Dr. Thomas Dwan - Is It Bad For You? Approved by Dr. Thomas Dwan

Is Tuna Bad For You?



Short answer

Pregnant women and children should stick to smaller servings of tuna to avoid mercury. Otherwise, tuna is a healthy (though overfished) source of protein.



Long answer

Chief among worries about tuna is mercury. Mercury that's attached to a circle of atoms called a methyl group becomes methylmercury. It sticks around in your body. Accumulate to much or pass it to a fetus during pregnancy and it can do damage to the nervous system.

Methylmercury accumulates in the flesh of ocean predators like tuna. Albacore tuna has quite a bit - the FDA recommends no more than a six-ounce serving a week for pregnant women or children. Canned tuna does not generally include albacore and has less. Children and pregnant women are safe to eat twice as much - 12 ounces a week.

There are health benefits to eating tuna as well. It's rich in unsaturated fatty acids, which are better for you than saturated fat. It's also got the vaunted omega-3 fatty acids. They work together with omega-6 fatty acids in somewhat mysterious ways; the right combination, or the right absolute amounts of both, seems to improve heart health and lower risk of disease. The science on the right way to consume omega-3 is still developing. Consuming moderate amounts, however, appears to be good for the heart.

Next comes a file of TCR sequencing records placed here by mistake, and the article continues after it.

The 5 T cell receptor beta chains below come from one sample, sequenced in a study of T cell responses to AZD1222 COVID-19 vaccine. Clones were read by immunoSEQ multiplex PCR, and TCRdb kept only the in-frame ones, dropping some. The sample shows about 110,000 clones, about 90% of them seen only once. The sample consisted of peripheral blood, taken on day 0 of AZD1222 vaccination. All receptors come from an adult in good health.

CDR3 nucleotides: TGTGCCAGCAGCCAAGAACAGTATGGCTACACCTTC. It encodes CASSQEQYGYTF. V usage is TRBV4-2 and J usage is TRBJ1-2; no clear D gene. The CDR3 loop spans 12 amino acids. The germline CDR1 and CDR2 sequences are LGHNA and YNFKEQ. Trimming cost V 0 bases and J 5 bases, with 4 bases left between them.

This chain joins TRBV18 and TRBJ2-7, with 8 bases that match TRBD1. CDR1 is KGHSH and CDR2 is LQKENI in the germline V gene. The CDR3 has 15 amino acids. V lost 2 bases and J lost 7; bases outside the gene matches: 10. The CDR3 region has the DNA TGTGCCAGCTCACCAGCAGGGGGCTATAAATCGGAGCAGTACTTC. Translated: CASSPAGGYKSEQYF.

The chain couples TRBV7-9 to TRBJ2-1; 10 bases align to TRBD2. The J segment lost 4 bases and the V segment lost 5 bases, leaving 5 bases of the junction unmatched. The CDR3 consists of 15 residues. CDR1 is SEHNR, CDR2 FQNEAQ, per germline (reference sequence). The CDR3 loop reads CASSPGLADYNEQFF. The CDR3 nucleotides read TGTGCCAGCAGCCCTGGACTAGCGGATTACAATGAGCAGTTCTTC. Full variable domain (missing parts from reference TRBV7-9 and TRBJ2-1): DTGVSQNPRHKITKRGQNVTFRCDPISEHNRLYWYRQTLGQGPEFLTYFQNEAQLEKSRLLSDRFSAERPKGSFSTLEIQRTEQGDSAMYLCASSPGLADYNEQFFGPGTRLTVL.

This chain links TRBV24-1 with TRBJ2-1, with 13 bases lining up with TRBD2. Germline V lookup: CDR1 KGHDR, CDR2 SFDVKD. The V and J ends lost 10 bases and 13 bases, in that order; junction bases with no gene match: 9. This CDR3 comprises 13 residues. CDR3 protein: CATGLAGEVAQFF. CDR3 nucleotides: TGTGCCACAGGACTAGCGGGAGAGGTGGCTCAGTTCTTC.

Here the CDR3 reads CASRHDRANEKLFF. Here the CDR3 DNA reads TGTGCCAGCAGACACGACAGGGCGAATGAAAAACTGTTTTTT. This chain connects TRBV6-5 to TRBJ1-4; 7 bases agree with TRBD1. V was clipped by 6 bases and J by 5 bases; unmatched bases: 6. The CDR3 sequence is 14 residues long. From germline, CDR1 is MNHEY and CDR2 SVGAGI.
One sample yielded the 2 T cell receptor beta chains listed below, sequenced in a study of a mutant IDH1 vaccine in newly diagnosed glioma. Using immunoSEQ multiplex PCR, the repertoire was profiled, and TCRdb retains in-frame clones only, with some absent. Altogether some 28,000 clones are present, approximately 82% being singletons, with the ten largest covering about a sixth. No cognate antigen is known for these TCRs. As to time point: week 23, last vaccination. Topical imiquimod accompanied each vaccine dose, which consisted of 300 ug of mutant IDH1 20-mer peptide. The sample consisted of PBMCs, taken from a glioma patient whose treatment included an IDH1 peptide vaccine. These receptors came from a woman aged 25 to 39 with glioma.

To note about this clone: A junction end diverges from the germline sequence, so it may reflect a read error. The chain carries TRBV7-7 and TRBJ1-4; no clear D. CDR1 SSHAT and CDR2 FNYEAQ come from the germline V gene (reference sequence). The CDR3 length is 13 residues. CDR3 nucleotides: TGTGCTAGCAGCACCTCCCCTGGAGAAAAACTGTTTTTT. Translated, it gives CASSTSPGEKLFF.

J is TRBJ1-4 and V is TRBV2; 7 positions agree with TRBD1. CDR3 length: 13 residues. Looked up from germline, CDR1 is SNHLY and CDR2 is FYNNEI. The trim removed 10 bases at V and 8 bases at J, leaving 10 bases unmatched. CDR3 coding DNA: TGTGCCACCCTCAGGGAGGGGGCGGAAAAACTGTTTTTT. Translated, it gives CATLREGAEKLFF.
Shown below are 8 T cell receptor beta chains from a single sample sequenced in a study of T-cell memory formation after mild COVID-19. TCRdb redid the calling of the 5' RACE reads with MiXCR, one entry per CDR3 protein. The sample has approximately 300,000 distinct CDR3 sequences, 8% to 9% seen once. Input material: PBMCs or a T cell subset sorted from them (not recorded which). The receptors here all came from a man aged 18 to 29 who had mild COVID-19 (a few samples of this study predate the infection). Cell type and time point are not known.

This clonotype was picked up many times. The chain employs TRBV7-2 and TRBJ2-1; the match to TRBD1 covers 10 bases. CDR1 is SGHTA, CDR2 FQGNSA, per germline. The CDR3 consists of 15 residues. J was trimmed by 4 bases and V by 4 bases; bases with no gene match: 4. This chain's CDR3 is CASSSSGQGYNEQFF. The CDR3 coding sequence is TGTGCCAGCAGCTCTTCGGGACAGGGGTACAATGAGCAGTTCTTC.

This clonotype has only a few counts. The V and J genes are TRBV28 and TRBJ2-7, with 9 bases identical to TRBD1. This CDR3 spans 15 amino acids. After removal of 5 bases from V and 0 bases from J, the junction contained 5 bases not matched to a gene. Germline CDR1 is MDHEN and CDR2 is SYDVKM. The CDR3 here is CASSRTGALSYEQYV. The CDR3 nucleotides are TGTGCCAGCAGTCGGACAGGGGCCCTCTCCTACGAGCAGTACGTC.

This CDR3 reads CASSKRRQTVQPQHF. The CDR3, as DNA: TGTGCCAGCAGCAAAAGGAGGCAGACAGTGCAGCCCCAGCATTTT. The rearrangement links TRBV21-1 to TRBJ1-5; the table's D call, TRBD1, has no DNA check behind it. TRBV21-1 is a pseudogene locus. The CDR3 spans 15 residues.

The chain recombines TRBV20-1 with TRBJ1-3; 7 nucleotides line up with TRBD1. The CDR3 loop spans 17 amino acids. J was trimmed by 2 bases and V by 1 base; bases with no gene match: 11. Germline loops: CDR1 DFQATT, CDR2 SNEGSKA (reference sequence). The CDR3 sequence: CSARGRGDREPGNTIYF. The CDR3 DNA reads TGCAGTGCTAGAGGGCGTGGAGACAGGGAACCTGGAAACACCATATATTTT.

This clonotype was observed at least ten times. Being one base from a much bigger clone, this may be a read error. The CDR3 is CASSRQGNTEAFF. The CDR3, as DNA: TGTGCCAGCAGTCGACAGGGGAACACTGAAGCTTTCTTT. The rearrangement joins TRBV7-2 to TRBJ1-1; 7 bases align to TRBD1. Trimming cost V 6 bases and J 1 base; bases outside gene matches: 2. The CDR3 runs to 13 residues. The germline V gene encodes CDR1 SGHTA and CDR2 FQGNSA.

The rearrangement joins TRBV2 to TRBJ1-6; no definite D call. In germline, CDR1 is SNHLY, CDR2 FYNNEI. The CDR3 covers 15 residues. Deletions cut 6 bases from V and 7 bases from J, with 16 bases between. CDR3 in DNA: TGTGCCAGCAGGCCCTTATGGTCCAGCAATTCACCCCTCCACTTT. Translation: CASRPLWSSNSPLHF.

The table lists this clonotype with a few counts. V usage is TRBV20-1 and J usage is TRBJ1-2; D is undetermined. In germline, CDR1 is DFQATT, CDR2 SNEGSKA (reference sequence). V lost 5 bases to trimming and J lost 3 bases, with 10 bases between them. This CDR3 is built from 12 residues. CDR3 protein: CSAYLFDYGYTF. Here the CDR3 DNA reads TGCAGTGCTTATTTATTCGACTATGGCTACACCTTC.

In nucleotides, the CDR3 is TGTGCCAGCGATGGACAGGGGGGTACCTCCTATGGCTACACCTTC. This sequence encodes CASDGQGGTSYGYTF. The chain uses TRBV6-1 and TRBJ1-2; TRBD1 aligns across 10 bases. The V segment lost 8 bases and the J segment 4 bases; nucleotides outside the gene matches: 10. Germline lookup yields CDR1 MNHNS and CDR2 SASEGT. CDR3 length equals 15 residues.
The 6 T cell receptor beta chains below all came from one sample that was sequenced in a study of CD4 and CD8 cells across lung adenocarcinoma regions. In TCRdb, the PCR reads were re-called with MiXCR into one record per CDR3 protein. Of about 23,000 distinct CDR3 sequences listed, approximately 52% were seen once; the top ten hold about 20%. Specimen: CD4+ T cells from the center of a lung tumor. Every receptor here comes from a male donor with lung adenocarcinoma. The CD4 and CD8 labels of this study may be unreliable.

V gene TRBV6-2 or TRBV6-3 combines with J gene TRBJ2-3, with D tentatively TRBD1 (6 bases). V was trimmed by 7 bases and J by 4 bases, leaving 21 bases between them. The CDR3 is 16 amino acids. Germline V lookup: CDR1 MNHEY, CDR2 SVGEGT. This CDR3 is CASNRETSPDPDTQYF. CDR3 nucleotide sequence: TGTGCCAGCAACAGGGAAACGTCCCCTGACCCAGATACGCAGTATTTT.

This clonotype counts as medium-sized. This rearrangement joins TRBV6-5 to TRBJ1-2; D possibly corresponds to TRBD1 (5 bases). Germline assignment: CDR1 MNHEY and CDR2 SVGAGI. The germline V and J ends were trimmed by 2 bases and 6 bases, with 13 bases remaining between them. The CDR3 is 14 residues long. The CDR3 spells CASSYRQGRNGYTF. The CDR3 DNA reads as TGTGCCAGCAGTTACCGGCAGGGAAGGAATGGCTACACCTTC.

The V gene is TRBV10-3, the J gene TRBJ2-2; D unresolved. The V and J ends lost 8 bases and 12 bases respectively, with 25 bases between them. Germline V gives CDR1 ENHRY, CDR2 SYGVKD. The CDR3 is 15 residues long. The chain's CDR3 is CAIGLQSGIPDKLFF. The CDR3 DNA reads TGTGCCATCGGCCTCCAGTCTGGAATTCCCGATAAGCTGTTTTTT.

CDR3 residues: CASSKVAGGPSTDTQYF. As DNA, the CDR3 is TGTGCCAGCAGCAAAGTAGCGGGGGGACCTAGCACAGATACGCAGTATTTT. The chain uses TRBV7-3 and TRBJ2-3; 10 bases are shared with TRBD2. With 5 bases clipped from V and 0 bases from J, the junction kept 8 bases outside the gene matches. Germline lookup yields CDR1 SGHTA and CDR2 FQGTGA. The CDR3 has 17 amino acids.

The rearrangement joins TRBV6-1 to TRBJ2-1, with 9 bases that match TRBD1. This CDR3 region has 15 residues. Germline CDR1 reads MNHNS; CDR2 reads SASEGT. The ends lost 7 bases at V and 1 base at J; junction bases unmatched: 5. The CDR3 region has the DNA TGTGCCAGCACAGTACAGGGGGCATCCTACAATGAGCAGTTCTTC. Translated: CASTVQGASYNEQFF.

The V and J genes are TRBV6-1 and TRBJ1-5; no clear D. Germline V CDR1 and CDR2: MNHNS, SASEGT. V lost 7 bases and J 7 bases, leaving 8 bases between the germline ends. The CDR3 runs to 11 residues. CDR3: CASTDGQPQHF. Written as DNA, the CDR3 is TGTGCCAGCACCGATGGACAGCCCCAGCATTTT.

Tuna also has vitamins that we need. One serving contains most of the niacin (vitamin B) that we need in a day. It's used all through the body and is regarded as an essential nutrient. Tuna is also rich in vitamin B12, which the body needs for your blood, your brain, and your DNA.

One serious problem with tuna is our hunger for it. Overfishing has wreaked havoc on tuna populations around the world. A 2013 article in the Guardian reported that the bluefin tuna population in the Pacific had dropped a terrifying 94%. One bluefin sold in Japan for well over a million dollars.

If the trend continues, bluefin will go extinct in the Pacific - the ocean that supplies two-thirds of the world's tuna. Bluefin is one species, and they make up a fraction of the overall tuna population. Eating tuna, however, contributes to pressure on that overall population and will shrink it further until further checks are introduced.

Possible long-term side effects

  • methylated mercury can do damage to the nervous system

Ingredients to be aware of

Big is tuna bad for you.


  • great source of protein
  • great source of healthy fats
  • promotes heart health
  • promotes weight loss
  • decreases risk of various diseases

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View Sources | Written by Sean McNulty | 11-12-2016

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Written by Sean McNulty
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